From above, they heard an expletive. ‘Shit! That were a good throwin’ knife wasted,’ Thadora called as she scrambled down the wall. ‘I ’ope your ass is worth a good knife, mage.’

‘What, in all seven hells was that thing?’ said Davrael, leaning against the rough wall of the cavern and breathing hard, ‘and what it do in here? If no us, what it eat?’

He looked surprised as the others laughed.

‘Your Grosmerian is improving, Davrael,’ pointed out Fero, ‘If you are now beginning to swear in the language.’

‘I learn from best,’ he replied, smiling. ‘I listen Red Cub there and learn. But I not like that thing in water.’

‘“That Thing,” Davrael, may have come in as a youngster. Maybe it has a tadpole stage, like true frogs and toads,’ Randa said thoughtfully. ‘As to what it eats, who knows? Fish can probably swim in here from outside, and maybe the odd aquatic mammal. Maybe there are fish living in these caves. I’ve heard of such things. They are white and have no eyes, as it’s so dark that eyes would be useless. There may even be another exit from the tunnel Thadora’s found and things come in and fall down here.’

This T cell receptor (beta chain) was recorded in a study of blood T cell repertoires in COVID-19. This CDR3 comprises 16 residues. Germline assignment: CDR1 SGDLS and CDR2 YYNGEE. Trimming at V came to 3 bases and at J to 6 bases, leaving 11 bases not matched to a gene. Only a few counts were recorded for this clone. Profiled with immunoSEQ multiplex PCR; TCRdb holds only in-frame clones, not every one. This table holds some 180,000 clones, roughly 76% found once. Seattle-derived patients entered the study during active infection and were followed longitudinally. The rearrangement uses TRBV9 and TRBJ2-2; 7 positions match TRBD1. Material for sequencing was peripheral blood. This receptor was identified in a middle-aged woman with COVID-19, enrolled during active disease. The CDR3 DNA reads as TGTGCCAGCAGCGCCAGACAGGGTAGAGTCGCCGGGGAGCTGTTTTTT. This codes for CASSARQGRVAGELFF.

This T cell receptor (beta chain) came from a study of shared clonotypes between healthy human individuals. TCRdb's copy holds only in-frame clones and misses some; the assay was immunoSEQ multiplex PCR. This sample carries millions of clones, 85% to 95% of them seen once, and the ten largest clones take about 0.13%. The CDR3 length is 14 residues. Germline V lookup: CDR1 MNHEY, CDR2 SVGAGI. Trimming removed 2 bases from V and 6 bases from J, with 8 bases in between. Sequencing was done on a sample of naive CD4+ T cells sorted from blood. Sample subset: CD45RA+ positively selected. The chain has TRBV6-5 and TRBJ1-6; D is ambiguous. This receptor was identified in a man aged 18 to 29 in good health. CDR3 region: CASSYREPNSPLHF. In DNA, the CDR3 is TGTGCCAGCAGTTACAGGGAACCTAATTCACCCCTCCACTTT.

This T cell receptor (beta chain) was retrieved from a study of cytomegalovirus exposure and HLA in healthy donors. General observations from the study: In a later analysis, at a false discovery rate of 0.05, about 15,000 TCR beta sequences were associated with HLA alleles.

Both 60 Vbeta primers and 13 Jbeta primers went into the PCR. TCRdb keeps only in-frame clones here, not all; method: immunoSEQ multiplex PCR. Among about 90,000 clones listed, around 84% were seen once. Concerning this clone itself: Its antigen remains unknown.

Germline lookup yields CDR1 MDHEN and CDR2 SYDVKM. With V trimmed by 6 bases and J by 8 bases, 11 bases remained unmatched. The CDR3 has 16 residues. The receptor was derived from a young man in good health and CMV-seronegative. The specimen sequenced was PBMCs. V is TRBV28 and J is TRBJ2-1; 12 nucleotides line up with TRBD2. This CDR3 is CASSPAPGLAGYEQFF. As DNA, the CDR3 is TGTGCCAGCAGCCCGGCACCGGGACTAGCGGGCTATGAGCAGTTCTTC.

‘Have you seen that thing in your father’s books, Randa?’ Kimi enquired of the other girl.

‘No, Kimi, never. I’ve no more idea than you as to what it was. I just hope it has no friends around.’

At that thought, they all turned once more to the river, but there were no further signs of life.

‘Well so much for the idea of going down the river then. Good job we didn’t decide to do that. I’ll go with Thadora’s idea any day,’ said Basalt.

They laughed.

‘You wouldn’t want to go up the river if there was nothing worse than a friendly otter,’ teased Fero, his black eyes twinkling in the light from the torch he carried.

Bas replied with a ‘Humph!’